17. Lerbs, Oliver & Teske, Markus, 2016. "The house price-vacancy curve," ZEW Discussion Papers 16-082, ZEW - Leibniz Centre for European Economic Research.
    18. Molloy, Raven, 2016. "Long-term vacant housing in the United States," Regional Science and Urban Economics, Elsevier, vol. 59(C), pages 118-129.
    19. Xu, Yilan, 2014. "Does mortgage deregulation increase foreclosures? Evidence from Cleveland," Regional Science and Urban Economics, Elsevier, vol. 46(C), pages 126-139.
    20. Jennifer Lewis Buell & Kimberly Burnett & Larry Buron & Alvaro Cortes & Michael DiDomenico & Anna Jefferson & Christian Redfearn & Jenny Schuetz & Jonathan Spader & Stephen Whitlow, 2015. "Which Way to Recovery? Housing Market Outcomes and the Neighborhood Stabilization Program," Finance and Economics Discussion Series 2015-4, Board of Governors of the Federal Reserve System (U.S.).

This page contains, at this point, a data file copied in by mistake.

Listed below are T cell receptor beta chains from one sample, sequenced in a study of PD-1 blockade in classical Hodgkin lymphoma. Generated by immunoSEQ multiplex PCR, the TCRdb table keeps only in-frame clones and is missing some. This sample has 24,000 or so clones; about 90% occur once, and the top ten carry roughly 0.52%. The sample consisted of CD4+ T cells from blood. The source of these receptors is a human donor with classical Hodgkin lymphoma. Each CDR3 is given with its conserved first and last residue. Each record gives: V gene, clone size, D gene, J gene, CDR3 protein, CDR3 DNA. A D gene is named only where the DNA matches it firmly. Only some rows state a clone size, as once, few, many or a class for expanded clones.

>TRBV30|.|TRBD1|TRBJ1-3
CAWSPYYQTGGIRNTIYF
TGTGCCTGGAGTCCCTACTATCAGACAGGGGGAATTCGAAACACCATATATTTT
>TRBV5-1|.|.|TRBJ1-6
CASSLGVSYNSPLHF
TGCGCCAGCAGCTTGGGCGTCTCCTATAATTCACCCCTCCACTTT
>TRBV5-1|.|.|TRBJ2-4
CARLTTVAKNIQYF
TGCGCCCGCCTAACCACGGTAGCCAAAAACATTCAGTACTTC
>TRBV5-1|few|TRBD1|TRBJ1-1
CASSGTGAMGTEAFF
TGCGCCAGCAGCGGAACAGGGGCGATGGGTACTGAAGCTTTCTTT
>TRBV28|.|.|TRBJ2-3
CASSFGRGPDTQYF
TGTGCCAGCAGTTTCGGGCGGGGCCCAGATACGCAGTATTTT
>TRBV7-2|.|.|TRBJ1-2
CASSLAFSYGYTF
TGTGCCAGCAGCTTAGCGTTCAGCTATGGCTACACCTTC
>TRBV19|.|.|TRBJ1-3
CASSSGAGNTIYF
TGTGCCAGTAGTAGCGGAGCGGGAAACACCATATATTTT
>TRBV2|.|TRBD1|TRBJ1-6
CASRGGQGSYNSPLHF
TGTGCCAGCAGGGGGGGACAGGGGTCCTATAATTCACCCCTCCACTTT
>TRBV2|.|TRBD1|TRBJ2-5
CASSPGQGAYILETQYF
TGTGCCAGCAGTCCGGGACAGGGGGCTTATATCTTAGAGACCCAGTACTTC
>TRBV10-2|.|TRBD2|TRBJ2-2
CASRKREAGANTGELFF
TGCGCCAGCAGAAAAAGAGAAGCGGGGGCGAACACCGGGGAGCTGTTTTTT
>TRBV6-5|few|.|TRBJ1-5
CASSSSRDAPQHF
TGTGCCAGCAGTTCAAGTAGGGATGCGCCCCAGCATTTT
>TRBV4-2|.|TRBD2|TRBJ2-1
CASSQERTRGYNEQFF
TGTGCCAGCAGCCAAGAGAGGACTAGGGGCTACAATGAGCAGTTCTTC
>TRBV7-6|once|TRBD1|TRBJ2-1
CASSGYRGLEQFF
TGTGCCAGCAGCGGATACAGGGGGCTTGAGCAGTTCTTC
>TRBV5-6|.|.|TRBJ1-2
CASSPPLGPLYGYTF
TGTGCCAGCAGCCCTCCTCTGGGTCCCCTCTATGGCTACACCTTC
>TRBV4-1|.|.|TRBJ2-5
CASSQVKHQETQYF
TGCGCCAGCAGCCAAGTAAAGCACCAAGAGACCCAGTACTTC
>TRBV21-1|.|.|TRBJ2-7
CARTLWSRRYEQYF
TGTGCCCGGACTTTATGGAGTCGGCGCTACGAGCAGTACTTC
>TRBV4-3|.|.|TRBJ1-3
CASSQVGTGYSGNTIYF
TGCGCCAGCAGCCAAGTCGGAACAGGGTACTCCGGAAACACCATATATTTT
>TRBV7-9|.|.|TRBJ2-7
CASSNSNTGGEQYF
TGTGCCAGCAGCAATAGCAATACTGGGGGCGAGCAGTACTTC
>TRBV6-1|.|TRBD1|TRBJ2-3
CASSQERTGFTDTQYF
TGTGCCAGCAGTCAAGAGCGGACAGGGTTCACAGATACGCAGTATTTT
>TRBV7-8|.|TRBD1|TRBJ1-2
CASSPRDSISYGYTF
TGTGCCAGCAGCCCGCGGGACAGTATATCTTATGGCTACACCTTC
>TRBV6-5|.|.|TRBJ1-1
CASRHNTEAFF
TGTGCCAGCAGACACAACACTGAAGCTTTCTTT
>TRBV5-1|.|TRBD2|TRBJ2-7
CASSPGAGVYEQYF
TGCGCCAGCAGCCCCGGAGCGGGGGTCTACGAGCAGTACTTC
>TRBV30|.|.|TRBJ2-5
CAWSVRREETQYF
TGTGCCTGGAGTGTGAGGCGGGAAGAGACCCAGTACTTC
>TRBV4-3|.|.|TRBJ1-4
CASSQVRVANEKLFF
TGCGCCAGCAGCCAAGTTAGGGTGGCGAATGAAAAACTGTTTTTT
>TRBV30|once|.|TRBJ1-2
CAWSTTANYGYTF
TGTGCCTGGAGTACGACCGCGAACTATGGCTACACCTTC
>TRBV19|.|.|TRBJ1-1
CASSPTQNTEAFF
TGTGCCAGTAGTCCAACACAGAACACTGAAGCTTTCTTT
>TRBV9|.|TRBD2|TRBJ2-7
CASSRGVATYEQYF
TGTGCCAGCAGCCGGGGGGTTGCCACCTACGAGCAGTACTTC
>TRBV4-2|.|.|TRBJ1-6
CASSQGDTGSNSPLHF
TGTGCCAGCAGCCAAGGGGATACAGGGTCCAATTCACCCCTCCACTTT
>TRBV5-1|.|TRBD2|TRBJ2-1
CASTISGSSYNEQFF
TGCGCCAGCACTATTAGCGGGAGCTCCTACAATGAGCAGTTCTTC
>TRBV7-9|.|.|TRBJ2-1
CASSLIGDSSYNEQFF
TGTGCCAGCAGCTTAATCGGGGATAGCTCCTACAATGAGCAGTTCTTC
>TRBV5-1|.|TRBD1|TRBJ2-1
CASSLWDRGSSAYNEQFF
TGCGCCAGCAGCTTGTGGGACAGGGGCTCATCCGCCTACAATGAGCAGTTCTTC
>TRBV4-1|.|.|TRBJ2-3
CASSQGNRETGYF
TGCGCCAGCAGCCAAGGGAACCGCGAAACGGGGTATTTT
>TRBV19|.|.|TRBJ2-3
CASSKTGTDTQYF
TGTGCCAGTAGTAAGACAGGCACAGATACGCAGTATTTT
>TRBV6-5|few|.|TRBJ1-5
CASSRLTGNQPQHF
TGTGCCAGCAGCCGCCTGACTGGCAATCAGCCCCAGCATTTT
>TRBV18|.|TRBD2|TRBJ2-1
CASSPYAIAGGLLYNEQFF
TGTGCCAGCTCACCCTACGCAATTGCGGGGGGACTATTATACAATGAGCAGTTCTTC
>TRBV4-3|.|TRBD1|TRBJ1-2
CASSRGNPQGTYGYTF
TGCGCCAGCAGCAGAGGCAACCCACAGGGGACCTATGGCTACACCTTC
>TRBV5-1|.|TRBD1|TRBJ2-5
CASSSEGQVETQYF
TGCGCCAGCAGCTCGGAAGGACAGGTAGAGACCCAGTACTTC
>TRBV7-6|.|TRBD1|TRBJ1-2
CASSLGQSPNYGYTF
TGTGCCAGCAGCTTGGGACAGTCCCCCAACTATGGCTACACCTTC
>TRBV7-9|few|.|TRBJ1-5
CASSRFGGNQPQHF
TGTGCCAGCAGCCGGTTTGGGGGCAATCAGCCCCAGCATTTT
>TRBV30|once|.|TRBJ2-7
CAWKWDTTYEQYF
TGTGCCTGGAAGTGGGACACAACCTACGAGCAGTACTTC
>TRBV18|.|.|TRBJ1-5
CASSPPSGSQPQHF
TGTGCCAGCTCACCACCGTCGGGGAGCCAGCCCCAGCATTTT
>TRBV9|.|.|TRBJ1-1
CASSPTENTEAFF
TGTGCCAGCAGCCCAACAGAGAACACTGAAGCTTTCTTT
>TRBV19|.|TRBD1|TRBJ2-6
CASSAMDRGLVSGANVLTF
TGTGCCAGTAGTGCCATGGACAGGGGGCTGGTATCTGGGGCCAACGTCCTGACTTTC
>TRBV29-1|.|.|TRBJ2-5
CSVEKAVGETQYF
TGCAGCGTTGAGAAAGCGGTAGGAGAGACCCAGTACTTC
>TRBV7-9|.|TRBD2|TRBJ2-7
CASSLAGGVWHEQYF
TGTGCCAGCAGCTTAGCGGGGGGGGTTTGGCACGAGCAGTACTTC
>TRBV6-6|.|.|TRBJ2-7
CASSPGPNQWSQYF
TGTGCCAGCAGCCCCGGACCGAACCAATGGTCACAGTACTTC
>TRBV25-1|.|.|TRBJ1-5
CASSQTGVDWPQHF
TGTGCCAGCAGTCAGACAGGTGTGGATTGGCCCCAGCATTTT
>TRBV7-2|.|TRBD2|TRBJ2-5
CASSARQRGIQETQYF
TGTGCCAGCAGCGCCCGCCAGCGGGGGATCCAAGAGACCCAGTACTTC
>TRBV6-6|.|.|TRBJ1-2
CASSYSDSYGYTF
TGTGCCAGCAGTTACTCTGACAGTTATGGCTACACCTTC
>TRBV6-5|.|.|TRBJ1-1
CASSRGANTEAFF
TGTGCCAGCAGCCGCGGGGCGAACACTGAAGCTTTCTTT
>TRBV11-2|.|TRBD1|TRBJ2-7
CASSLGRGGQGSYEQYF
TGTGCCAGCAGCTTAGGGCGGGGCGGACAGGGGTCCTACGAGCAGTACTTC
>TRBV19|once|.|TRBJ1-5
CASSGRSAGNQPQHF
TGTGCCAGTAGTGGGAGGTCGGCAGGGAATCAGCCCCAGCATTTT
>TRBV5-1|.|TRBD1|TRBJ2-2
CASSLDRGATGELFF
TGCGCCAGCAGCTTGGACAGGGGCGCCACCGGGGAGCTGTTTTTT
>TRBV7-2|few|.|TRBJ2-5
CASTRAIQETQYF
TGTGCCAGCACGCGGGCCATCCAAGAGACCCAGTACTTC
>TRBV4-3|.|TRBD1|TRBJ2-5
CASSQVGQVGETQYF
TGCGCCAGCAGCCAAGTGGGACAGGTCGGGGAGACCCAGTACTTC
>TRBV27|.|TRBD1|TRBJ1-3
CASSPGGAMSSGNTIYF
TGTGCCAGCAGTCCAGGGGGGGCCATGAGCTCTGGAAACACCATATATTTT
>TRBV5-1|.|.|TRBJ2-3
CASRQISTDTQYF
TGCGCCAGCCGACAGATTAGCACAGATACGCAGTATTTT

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    More about this item

    Keywords

    Vacancy; Property tax delinquency; Foreclosure; Property values; Spatial Hedonic price models; R21; R31;
    All these keywords.

    JEL classification:

    • R21 - Urban, Rural, Regional, Real Estate, and Transportation Economics - - Household Analysis - - - Housing Demand
    • R31 - Urban, Rural, Regional, Real Estate, and Transportation Economics - - Real Estate Markets, Spatial Production Analysis, and Firm Location - - - Housing Supply and Markets